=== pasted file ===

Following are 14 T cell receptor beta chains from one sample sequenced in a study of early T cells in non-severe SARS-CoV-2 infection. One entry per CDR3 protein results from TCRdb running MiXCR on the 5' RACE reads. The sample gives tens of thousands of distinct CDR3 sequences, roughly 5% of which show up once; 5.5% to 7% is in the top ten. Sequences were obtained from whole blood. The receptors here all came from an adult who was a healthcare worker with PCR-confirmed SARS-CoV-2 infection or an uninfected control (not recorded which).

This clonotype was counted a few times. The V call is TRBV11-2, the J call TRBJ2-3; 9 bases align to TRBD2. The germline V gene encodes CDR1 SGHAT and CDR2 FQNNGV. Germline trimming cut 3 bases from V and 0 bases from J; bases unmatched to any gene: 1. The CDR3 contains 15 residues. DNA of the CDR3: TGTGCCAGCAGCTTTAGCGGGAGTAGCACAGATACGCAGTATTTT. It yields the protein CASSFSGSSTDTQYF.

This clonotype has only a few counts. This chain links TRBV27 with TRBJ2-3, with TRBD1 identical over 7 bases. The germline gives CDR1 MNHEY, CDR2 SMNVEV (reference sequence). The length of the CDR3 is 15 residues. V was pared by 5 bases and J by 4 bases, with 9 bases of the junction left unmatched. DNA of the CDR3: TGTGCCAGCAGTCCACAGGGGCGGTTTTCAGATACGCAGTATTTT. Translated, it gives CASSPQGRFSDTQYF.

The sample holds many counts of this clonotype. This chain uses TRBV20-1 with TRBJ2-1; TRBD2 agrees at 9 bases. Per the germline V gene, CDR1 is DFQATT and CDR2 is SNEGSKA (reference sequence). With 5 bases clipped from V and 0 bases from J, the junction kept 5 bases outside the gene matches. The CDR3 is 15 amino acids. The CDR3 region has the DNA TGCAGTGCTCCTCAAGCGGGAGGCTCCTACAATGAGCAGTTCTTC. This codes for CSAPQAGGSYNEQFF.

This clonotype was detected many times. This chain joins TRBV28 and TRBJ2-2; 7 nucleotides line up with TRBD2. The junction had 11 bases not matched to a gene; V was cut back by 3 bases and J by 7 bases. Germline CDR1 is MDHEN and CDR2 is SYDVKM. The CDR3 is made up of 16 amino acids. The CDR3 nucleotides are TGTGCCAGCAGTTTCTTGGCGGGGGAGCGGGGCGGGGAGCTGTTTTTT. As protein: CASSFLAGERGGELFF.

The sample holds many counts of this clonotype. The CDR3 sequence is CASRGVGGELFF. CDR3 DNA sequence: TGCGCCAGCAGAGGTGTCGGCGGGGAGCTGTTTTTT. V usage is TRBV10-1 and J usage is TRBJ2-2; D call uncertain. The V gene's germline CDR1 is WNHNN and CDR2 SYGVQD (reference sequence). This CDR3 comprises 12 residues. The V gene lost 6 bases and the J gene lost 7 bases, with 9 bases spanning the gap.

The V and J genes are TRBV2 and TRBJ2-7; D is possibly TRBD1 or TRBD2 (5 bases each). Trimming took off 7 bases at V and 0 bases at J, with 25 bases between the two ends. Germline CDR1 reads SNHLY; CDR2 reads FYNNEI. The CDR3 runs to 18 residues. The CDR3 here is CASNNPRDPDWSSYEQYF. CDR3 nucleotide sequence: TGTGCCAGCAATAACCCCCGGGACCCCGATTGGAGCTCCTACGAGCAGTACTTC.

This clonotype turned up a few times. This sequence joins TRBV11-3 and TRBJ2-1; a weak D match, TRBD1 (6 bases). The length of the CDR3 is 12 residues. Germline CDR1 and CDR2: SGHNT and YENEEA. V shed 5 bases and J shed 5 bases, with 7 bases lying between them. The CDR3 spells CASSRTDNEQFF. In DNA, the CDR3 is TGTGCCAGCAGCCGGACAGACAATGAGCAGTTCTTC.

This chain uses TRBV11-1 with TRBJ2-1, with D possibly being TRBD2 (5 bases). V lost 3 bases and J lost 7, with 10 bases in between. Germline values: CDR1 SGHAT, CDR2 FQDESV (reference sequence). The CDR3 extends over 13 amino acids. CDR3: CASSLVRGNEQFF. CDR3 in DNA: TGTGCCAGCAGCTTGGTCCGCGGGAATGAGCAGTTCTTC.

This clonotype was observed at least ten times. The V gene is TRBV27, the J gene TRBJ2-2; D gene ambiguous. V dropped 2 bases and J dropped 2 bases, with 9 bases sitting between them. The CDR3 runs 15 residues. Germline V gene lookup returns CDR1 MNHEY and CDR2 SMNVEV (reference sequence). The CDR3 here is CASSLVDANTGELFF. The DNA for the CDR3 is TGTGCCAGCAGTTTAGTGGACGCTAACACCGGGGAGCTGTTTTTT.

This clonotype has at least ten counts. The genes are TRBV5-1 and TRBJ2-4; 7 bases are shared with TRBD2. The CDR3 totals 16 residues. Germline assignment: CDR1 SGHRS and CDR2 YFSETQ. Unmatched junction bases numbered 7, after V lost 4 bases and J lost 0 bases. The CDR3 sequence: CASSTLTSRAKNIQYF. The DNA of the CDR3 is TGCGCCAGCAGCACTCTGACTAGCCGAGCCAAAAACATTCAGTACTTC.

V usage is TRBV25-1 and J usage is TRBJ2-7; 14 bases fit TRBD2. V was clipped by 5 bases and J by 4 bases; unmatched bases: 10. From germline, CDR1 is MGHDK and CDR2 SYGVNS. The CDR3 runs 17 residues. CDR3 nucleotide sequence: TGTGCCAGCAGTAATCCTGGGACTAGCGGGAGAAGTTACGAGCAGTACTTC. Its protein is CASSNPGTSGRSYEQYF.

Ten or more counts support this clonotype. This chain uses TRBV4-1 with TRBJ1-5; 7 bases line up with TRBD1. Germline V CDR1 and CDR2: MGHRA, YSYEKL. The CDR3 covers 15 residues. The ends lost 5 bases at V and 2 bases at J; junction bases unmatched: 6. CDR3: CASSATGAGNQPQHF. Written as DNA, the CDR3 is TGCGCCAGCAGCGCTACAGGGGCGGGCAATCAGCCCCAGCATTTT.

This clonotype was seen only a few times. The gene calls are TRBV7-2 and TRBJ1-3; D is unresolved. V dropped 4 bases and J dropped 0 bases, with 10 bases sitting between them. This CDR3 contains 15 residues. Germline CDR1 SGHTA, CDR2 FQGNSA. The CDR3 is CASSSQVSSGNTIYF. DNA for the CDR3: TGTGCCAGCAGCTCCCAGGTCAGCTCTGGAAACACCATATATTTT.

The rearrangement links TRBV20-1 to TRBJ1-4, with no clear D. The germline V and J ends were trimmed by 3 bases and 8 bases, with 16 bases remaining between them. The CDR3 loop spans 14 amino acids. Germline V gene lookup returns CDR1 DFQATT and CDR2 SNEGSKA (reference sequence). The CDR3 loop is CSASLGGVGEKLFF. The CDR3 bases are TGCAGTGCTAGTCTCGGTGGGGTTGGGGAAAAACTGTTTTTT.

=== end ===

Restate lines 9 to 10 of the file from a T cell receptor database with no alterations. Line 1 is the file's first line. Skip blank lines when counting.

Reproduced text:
This chain uses TRBV11-1 with TRBJ2-1, with D possibly being TRBD2 (5 bases). V lost 3 bases and J lost 7, with 10 bases in between. Germline values: CDR1 SGHAT, CDR2 FQDESV (reference sequence). The CDR3 extends over 13 amino acids. CDR3: CASSLVRGNEQFF. CDR3 in DNA: TGTGCCAGCAGCTTGGTCCGCGGGAATGAGCAGTTCTTC.

This clonotype was observed at least ten times. The V gene is TRBV27, the J gene TRBJ2-2; D gene ambiguous. V dropped 2 bases and J dropped 2 bases, with 9 bases sitting between them. The CDR3 runs 15 residues. Germline V gene lookup returns CDR1 MNHEY and CDR2 SMNVEV (reference sequence). The CDR3 here is CASSLVDANTGELFF. The DNA for the CDR3 is TGTGCCAGCAGTTTAGTGGACGCTAACACCGGGGAGCTGTTTTTT.